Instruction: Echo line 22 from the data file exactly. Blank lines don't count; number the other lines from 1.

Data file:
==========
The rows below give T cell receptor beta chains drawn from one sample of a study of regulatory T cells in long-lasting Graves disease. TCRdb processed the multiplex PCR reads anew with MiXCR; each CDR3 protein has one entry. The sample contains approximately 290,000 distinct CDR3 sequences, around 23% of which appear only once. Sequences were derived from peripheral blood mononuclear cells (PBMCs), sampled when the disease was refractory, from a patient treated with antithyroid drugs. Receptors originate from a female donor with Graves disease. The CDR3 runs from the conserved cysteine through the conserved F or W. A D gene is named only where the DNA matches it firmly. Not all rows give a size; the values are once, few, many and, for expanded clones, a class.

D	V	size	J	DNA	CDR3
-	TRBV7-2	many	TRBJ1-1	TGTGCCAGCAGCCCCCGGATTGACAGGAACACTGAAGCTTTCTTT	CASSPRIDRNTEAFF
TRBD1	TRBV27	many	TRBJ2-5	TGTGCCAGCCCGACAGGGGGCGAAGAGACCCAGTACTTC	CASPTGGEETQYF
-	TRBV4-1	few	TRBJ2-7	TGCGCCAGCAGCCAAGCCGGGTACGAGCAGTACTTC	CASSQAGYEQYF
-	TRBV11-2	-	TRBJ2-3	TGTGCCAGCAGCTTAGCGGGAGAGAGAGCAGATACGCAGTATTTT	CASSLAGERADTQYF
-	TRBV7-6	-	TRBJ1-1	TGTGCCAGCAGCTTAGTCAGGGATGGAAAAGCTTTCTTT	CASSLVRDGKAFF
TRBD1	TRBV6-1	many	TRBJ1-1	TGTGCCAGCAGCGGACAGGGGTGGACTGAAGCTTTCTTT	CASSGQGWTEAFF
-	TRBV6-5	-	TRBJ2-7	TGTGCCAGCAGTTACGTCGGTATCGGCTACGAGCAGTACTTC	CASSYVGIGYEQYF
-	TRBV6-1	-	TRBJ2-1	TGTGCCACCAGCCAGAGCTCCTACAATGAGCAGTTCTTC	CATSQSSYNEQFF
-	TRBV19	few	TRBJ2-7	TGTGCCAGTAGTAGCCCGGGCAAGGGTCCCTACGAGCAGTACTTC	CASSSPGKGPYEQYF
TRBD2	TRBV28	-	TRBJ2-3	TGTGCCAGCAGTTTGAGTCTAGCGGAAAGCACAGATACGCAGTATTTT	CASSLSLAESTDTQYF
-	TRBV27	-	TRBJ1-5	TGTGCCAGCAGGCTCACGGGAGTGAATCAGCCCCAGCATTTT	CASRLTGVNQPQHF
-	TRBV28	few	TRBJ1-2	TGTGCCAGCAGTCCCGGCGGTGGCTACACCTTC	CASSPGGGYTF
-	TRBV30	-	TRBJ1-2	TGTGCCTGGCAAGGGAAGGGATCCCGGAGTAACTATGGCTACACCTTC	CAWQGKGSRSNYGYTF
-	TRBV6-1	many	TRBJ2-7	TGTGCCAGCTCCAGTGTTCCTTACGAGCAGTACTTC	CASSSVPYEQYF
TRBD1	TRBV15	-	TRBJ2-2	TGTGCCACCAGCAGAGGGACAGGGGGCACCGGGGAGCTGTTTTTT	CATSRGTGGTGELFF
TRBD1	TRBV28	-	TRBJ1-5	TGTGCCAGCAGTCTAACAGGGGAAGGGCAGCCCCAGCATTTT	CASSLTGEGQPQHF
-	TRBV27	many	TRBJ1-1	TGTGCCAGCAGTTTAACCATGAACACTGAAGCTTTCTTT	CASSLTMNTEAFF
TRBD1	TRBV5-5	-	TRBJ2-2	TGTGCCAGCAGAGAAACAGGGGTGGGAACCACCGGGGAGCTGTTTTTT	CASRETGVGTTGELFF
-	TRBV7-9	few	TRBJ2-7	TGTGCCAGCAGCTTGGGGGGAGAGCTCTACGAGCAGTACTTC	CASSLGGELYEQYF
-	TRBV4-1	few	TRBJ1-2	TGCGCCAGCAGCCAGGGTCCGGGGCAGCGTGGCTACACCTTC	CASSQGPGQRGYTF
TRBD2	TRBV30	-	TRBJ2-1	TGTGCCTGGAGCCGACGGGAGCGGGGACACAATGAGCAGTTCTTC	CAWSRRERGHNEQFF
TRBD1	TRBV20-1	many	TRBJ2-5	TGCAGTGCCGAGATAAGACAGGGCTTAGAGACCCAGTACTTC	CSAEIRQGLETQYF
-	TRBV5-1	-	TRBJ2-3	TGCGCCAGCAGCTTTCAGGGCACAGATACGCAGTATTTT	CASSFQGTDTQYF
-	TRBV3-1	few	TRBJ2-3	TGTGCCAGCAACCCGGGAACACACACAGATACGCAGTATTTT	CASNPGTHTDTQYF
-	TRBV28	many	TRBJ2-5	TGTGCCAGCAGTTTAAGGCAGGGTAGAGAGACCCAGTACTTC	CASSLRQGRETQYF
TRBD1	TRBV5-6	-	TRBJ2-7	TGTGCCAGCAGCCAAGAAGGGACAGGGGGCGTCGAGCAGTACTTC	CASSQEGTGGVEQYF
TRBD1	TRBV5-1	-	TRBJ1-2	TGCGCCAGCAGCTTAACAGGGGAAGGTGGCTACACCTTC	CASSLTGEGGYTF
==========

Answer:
-	TRBV4-1	few	TRBJ1-2	TGCGCCAGCAGCCAGGGTCCGGGGCAGCGTGGCTACACCTTC	CASSQGPGQRGYTF